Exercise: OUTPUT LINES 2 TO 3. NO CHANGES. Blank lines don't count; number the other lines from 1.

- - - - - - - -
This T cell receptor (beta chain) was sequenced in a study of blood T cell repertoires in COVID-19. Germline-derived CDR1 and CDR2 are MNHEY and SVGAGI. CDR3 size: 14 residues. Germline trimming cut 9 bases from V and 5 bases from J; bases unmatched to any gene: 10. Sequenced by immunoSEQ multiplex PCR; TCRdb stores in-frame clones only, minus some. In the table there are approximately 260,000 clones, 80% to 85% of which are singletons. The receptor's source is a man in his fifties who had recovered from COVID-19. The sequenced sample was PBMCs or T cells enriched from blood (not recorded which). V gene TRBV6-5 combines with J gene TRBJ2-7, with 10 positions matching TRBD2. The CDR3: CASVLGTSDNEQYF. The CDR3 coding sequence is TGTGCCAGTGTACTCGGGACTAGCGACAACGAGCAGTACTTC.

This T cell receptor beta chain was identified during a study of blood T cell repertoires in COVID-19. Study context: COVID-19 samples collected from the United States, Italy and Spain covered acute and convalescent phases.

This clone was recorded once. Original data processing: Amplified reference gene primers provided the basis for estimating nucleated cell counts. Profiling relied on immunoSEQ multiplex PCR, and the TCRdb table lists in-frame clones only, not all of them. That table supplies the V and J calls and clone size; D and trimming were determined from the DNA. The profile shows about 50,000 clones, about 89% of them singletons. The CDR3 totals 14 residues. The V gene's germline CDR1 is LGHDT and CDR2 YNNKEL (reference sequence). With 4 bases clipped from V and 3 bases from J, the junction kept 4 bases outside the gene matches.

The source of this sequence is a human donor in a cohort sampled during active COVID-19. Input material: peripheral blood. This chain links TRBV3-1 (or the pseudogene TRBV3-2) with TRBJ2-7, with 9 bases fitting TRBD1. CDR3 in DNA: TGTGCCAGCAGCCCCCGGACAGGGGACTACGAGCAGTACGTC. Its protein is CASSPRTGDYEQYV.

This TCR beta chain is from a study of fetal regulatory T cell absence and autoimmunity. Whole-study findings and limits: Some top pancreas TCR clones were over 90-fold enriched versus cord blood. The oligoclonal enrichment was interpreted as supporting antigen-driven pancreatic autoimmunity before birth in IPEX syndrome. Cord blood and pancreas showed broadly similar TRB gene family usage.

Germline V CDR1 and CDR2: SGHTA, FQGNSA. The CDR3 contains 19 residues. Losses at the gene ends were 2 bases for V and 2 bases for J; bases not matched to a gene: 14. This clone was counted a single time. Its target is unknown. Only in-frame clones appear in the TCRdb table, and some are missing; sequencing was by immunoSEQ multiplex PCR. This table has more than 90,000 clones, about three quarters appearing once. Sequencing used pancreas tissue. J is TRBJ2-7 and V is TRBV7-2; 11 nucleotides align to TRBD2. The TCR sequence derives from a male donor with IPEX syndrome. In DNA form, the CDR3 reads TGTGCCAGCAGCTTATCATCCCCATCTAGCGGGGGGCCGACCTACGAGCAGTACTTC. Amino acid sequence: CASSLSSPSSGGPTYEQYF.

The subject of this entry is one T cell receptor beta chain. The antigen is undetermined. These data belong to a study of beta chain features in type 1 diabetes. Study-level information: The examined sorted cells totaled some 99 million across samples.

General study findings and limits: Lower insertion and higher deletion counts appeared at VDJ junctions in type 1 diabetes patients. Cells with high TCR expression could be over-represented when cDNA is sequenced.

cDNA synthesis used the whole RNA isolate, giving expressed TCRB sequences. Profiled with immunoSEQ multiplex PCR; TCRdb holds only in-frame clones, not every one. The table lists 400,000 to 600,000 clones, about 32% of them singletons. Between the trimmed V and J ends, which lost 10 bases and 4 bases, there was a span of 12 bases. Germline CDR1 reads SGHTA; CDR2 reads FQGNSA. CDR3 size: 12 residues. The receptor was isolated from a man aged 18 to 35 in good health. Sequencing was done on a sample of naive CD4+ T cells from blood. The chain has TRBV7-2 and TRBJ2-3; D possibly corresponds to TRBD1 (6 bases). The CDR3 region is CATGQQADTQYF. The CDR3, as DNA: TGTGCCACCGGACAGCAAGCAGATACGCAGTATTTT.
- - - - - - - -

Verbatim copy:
This T cell receptor beta chain was identified during a study of blood T cell repertoires in COVID-19. Study context: COVID-19 samples collected from the United States, Italy and Spain covered acute and convalescent phases.

This clone was recorded once. Original data processing: Amplified reference gene primers provided the basis for estimating nucleated cell counts. Profiling relied on immunoSEQ multiplex PCR, and the TCRdb table lists in-frame clones only, not all of them. That table supplies the V and J calls and clone size; D and trimming were determined from the DNA. The profile shows about 50,000 clones, about 89% of them singletons. The CDR3 totals 14 residues. The V gene's germline CDR1 is LGHDT and CDR2 YNNKEL (reference sequence). With 4 bases clipped from V and 3 bases from J, the junction kept 4 bases outside the gene matches.